More homes sold because prices came down.
That would be one clear message in looking at the December sales figures for single family homes on the Hudson Gateway Multiple Listing Service in Westchester County. Transaction totals were their highest in six years with no special stimulus and buyer appear to be returning to the market in stronger numbers. Overall, 2012 was considerably busier than the prior year, and again posted the highest closing tally since 2007. There is reason for optimism looking forward to 2013.
The totals are as follows:
In December, 2012, 376 single family homes closed at a median price of $557,250.
In December, 2011, 278 single family homes closed at a median price of $542,900.
That is a gigantic 35% leap in transactions, and a modest 2.6% rise in median price for the month.
For the overall year of 2012, the totals were 4476 homes closed at a median price of $587,000.
For the year 2011, 3,842 single family homes closed at a median price of $600,000.
That is a 16.5% increase in closed sales and a 2.2% drop in median price for the year.
Median price is still down six figures from the peaks we saw in 2005 and 2006, and it could be a decade or more before we return to those values. However, that, along with the low rates and pent up demand of a stagnant market for over 5 years, is probably the very reason why more buyers performed in 2012 than so many years prior. With values at this level tens of thousands of homes in the county probably remain underwater. We are, therefore, a long way away from anything resembling a robust seller’s market. The numbers do point to the infancy of a recovery, or a “precovery” as I have written before.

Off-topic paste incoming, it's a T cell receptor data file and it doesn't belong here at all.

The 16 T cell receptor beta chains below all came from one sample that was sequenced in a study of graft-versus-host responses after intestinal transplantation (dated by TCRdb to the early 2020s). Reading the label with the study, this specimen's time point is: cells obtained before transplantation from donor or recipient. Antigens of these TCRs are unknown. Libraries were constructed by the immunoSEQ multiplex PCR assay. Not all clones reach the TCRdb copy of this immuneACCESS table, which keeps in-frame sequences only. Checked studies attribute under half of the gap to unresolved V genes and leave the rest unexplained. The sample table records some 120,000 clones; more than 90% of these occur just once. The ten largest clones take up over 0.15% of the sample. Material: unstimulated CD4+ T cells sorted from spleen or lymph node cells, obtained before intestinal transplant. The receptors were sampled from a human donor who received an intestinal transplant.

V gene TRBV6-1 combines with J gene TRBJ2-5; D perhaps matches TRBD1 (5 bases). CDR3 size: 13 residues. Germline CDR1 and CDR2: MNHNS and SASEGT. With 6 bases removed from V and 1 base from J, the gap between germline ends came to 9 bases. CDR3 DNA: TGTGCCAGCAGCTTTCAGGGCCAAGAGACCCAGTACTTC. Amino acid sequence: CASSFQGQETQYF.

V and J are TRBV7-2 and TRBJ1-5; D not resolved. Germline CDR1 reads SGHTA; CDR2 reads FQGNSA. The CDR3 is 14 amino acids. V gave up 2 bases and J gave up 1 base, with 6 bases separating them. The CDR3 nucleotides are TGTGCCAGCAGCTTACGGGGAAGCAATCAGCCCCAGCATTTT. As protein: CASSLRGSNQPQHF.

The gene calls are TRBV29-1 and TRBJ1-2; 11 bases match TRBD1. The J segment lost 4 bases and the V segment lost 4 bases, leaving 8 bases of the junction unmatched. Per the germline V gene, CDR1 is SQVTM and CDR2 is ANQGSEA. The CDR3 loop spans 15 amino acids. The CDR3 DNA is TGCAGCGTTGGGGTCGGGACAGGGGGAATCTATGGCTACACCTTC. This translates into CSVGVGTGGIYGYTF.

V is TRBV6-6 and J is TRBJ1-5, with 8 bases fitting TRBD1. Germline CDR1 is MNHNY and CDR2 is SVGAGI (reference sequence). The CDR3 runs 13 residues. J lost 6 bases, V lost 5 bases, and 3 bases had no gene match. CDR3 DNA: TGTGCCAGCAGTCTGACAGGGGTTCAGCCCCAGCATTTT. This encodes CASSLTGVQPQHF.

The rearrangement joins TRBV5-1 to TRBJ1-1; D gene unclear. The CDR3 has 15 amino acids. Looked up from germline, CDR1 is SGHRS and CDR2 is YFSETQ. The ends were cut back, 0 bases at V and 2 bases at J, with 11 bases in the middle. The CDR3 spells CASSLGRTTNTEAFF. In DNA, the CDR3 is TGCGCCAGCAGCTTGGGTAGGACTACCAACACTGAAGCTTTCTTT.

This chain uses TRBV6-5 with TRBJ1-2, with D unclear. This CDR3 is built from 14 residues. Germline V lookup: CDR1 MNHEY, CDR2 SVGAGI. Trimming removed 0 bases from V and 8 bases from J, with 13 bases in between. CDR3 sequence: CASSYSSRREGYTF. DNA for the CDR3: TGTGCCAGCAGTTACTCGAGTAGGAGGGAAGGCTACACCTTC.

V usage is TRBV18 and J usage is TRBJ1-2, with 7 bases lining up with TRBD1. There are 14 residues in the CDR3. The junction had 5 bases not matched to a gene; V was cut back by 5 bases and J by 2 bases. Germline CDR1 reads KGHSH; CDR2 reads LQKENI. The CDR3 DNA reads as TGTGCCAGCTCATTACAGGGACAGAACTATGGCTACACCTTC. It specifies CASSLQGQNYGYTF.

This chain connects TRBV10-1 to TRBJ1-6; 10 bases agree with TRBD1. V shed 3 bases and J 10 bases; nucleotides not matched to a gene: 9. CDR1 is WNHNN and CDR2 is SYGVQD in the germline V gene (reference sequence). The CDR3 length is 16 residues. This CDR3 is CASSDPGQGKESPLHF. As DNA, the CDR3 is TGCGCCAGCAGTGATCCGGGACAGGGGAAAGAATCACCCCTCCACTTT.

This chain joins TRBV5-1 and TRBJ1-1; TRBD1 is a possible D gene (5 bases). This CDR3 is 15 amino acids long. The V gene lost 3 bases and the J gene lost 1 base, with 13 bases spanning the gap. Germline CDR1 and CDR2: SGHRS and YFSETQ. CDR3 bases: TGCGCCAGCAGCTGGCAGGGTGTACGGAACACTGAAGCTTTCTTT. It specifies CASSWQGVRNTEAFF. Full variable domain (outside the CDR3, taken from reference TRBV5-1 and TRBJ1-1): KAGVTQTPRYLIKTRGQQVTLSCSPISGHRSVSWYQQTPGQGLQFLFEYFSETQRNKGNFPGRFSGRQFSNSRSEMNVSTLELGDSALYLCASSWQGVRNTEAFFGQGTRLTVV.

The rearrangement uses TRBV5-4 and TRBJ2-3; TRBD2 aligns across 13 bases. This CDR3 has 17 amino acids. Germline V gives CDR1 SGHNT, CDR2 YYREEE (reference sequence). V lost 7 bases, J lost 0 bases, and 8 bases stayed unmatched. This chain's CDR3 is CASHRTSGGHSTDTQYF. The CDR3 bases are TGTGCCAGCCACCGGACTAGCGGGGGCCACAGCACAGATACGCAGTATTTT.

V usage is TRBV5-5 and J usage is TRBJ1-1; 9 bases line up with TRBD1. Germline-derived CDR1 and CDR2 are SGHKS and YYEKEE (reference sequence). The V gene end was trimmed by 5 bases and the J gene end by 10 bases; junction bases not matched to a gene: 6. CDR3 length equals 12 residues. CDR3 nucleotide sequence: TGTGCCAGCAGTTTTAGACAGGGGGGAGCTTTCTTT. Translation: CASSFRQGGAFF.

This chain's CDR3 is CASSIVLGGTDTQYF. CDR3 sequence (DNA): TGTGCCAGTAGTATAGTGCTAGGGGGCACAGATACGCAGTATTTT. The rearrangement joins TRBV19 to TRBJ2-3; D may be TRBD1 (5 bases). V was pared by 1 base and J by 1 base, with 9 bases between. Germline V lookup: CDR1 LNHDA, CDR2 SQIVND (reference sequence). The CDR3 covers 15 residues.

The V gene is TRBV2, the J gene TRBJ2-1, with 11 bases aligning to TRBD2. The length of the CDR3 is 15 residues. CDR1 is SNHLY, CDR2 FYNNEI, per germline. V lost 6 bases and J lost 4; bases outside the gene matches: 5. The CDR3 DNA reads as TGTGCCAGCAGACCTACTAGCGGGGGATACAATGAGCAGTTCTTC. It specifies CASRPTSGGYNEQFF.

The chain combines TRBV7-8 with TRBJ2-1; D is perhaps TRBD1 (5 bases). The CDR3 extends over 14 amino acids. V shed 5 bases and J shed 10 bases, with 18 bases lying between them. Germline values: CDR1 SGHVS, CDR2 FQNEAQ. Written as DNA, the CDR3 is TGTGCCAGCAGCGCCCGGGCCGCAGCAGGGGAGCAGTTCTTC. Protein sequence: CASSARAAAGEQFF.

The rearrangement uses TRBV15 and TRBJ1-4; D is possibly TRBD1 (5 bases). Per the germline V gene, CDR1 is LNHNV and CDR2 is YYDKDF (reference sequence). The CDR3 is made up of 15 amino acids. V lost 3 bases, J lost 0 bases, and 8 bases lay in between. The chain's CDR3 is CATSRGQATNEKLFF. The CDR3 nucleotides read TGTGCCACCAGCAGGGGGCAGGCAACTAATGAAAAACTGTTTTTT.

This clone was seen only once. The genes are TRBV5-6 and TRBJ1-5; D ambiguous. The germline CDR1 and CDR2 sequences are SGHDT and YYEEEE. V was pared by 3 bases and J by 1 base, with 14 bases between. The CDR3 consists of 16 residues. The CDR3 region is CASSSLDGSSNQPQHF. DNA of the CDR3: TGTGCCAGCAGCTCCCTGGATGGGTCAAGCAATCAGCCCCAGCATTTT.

Looking forward in the first quarter of 2013, we seem to be hitting the ground running. Inventory numbers show 2,469 active listings for sale at a median list price of $639,000. Of greater import is that 785 homes are under contract for purchase at a median list price of $585,000. While there is no doubt that the consumers are trending toward lower cost homes when given the choice (and who can blame them for being more cautious?), that is a strong number of pending deals at this point in the year a week removed from the holiday season (or a day, if you count Epiphany). What we are seeing is the market striking a balance between a decent number of choices for buyers but not enough to give them the leverage they possessed in weaker prior years.
If 2013 continues the pace I will talk of the R(ecovery) word. Until then, I’ll remain cautiously optimistic. The overall economic status is fragile, and as long as the government does not do anything stupid like repeal the mortgage interest deduction or end the debt relief act for short sales, we can go from crawling to walking again.